What’s on my payslip?

Your payslip contains details like total weekly payments, your holiday pay, and pension contributions.

Josh from Operations avatar
Written by Josh from Operations
Updated over a week ago

Coople’s payslips contain all the details about your payments and deductions. It can be a bit difficult to understand what’s on your payslip, so here’s a good summary that can help:

Some important things first

  • Coople is your legal employer. You can work across a range of jobs for different companies but all payments come from us as you’re employed by Coople. We make National Insurance Contributions in your name and include benefits in every job you do. These benefits include Holiday Pay and Statutory payments (Sick pay, Maternity and Paternity pay).

  • We pay weekly, on Fridays, for the shifts you’ve worked two weeks before. This means that when you work a shift any day from Monday to Sunday, you’ll receive payment for that shift two Fridays later. Learn more about when you get paid in this article.

  • We send your payslips on Wednesdays, to the email address used to sign up for your Coople account. You can also find all your payslips in Profile > Settings > Payslips.

Let’s look at the most important information on your payslip, what you’ve earned:

Net Pay: This is the money you’re taking home. It’s the result of adding your Total Payments or Gross Wage and subtracting your Total Deductions.

Total Payments: This is your Gross Wage or the money you've earned for all your shifts in a week. It includes your Holiday Pay + Standard Hours + Statutory Payments + Bonuses, Commissions and Expenses. These last three payments are voluntary, and only some companies might choose to include them in your pay at their discretion.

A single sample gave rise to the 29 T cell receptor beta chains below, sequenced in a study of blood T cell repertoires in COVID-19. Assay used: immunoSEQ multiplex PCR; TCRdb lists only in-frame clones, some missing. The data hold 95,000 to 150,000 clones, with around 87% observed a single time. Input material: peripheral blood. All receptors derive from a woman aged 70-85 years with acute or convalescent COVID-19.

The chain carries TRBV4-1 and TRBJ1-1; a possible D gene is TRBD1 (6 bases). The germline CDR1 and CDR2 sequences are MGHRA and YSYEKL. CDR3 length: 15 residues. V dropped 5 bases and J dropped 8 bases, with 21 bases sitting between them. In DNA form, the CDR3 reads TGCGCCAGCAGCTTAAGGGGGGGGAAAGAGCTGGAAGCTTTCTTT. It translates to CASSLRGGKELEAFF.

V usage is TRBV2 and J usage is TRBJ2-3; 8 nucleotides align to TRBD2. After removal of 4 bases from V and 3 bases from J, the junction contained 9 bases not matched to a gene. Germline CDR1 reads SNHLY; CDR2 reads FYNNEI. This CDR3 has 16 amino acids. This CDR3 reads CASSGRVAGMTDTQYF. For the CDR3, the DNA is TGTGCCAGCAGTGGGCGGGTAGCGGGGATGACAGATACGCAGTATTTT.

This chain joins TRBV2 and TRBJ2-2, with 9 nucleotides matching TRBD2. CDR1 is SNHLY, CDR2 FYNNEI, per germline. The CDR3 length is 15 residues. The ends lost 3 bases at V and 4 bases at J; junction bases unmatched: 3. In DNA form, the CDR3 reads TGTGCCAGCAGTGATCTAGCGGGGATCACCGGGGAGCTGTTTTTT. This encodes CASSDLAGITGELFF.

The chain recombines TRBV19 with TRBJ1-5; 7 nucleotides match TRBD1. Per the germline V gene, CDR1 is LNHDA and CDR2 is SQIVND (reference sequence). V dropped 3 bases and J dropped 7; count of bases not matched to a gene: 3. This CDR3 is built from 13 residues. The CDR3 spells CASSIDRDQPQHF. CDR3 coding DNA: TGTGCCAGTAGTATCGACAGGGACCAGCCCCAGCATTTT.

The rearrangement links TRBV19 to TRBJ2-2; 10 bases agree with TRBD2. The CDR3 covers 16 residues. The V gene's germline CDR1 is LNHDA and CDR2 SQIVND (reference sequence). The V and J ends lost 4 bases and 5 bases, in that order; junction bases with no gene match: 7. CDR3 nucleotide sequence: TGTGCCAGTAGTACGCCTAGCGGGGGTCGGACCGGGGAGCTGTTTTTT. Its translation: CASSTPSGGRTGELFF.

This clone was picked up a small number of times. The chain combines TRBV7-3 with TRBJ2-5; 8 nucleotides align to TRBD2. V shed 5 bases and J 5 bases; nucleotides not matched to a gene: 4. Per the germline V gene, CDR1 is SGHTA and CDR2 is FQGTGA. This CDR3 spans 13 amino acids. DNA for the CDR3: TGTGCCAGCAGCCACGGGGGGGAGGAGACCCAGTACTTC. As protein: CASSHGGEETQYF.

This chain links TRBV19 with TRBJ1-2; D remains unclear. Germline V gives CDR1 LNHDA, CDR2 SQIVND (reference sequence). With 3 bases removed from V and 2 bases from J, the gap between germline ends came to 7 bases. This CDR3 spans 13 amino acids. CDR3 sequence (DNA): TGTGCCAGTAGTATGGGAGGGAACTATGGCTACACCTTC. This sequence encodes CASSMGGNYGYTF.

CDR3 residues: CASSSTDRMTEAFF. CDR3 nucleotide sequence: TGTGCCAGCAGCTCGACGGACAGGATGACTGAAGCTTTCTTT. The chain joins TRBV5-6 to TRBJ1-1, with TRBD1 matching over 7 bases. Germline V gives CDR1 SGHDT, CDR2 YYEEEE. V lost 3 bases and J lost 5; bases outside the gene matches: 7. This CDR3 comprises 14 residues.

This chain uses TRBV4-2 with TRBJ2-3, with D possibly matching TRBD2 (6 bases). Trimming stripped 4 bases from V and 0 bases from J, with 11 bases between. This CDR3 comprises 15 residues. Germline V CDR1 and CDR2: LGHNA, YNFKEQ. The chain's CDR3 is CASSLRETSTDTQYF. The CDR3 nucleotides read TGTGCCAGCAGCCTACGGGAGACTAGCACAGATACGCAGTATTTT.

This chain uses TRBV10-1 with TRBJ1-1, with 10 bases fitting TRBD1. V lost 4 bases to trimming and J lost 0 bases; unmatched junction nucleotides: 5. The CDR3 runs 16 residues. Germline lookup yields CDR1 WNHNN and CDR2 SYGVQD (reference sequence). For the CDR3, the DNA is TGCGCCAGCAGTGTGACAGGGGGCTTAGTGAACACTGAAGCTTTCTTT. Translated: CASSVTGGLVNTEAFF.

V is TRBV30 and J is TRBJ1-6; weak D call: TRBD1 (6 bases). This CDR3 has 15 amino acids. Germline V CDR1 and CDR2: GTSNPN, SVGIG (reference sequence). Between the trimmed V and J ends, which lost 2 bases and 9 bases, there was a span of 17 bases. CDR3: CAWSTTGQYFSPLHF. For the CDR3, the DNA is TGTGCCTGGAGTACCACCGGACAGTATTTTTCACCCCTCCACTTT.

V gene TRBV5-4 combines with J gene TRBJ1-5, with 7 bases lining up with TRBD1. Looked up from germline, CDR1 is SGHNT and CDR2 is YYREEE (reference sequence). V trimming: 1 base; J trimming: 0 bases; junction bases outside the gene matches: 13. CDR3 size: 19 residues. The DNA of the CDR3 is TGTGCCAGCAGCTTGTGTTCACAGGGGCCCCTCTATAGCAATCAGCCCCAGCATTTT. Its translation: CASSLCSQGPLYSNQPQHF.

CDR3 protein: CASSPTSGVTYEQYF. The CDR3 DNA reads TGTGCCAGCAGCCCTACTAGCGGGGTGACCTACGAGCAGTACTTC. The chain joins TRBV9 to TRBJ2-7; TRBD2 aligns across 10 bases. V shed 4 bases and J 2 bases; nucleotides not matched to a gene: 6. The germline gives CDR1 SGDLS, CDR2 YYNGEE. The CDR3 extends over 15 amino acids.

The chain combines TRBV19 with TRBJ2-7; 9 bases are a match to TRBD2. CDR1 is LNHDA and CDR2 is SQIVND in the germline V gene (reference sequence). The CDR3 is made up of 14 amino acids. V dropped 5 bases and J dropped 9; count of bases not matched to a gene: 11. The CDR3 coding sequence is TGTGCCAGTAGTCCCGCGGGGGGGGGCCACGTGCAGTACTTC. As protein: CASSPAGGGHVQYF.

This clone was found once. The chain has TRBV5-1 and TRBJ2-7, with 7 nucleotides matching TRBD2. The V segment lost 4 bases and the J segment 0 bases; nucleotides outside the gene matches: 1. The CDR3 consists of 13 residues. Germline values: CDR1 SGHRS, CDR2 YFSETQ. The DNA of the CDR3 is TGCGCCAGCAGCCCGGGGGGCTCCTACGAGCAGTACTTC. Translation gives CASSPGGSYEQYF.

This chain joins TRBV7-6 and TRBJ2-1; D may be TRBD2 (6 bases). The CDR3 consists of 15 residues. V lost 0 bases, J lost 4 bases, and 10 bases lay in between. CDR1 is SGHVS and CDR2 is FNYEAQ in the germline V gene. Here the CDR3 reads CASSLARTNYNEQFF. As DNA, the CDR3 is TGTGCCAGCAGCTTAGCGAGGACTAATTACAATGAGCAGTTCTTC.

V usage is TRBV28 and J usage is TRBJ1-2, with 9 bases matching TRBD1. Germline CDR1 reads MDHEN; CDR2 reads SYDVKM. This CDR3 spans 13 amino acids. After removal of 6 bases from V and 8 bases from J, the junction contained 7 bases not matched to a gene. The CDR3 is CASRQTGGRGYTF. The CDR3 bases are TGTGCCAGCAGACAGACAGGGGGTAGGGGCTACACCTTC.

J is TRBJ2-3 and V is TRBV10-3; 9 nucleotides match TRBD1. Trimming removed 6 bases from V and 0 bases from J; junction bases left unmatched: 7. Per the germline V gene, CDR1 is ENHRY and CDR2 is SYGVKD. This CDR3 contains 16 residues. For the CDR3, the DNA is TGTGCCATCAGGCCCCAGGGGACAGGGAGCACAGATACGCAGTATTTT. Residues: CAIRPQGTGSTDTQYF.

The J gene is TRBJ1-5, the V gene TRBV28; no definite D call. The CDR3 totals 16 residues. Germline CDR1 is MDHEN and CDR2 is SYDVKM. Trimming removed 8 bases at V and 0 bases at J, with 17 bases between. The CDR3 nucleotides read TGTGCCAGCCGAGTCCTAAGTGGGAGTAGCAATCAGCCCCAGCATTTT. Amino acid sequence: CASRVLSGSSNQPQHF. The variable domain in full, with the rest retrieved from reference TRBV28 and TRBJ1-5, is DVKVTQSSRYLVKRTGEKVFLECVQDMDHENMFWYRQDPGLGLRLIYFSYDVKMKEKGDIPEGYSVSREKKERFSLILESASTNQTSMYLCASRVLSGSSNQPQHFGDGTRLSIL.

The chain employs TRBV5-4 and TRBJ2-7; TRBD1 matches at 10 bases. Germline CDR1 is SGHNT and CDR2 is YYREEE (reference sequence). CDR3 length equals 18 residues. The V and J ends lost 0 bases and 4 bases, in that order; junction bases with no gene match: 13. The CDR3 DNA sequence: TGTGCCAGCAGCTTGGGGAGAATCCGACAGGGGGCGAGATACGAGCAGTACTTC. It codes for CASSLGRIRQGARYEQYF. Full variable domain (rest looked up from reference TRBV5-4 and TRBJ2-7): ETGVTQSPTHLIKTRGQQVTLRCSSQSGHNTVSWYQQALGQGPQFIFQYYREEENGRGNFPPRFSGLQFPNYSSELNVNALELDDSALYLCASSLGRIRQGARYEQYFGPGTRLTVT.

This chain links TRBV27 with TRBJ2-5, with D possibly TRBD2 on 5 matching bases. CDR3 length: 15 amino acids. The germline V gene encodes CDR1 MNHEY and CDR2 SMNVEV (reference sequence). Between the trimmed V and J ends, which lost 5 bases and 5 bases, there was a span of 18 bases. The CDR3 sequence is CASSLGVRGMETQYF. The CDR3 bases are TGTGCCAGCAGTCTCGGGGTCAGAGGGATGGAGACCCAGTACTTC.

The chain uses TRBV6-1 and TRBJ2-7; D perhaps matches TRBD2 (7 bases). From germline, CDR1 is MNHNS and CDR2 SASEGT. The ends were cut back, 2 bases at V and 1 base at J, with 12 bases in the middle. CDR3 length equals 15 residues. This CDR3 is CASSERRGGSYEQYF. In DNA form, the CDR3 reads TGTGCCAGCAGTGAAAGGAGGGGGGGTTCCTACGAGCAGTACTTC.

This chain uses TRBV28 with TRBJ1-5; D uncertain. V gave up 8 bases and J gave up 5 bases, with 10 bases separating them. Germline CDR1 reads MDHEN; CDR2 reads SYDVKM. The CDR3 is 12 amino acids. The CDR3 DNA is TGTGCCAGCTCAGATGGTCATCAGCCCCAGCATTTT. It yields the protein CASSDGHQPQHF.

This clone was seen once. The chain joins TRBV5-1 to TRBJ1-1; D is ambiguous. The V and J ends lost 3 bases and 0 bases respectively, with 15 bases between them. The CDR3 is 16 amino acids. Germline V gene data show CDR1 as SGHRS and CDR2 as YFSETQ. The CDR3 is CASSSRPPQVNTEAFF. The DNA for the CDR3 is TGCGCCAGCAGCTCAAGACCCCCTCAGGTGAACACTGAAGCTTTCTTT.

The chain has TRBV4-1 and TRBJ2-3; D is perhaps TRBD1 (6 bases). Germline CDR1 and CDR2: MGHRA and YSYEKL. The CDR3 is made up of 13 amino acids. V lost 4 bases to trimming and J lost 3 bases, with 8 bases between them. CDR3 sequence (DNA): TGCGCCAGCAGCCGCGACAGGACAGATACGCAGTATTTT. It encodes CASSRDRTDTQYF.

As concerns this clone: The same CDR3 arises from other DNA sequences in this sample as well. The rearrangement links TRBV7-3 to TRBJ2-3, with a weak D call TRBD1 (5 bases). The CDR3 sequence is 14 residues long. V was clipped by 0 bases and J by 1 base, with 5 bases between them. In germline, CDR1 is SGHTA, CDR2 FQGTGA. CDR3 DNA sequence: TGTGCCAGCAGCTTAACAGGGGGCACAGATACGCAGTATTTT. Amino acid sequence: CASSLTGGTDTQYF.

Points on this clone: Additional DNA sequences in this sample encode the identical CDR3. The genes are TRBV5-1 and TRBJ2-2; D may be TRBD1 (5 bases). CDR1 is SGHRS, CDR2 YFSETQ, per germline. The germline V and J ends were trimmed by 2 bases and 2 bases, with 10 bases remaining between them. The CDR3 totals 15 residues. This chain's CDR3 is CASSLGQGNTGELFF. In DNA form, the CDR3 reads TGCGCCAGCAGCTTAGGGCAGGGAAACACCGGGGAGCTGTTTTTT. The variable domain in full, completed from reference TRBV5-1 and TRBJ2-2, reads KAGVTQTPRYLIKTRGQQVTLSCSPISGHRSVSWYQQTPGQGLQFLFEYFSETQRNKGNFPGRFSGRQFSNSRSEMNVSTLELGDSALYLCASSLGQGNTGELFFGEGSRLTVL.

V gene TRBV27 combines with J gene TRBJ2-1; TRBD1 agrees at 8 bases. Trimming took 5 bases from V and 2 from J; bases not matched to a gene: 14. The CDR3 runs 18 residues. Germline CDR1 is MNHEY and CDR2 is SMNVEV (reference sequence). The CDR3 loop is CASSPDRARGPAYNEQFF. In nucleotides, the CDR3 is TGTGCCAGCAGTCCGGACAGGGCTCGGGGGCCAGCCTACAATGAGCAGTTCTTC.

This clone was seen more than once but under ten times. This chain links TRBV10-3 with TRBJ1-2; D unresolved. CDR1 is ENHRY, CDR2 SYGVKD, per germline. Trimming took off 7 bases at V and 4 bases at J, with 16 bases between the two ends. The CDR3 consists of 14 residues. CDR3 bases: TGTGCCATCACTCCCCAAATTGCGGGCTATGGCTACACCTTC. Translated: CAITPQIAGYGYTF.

Total Deductions: This is the money you’ve paid to maintain public services like healthcare, unemployment benefits and your own retirement pot. It includes your National Insurance Contributions + Pensions + Tax. Any figure you see in brackets is a refund that has not been deduced from your Total Payments.

Summary: This is the total Tax Deducted you’ve had from your Total Payments with Coople this YTD (Year to Date). This period of time starts on the first day of the fiscal year which in the UK is April 1st.

Let's look at your Timesheet Analysis to understand the money you've made in every shift:

The timesheet analysis contains information about:

  • The week when you did all the shifts (called PE Date or Period Ending Date. It's always a Sunday).

  • The Client.

  • The Location.

  • The Pay Rate - this is your base wage, excluding holiday pay.

  • The number of hours worked (called Units).

  • and the Amount made in each shift.

When you add all the amounts, the result is the Standard hours.

Why is the Amount different in the app and on the payslip?

When you apply for a job in the Coople Job App, you'll see that the Pay we show is your Rate including holiday pay.

However, we separate these two concepts on your payslip so you can understand better what Coople is paying you (the Holiday Pay) and what the company you worked with is paying you (the Standard Hours). If you need to learn more about your Holiday Pay, please out check this article.

What are the Tax Codes?

HMRC, the tax authority in the UK, tells Coople which tax code to use to collect the right Income Tax from your pay.

Your tax code includes a number and a letter. For example 1250L. The number tells us how much tax-free income you’ll get in that tax year (from April to April).

In the example above, 1250L, you can have your first £12,500 tax-free. This is called your Personal Allowance and it’s spread evenly across your pay packets throughout the tax year. Once you earn more than £12,500, Coople will deduct tax from your income before you receive payment.

It’s essential that you enter your HMRC declaration information in the Coople Job App. This will help us inform HMRC of your working circumstances and ensure that you’re taxed correctly.

Go to Account > HMRC Declaration and select the option that applies to you.

If you think you’re in the wrong tax code, please contact HMRC directly.

You can find more information about tax codes on this government website.

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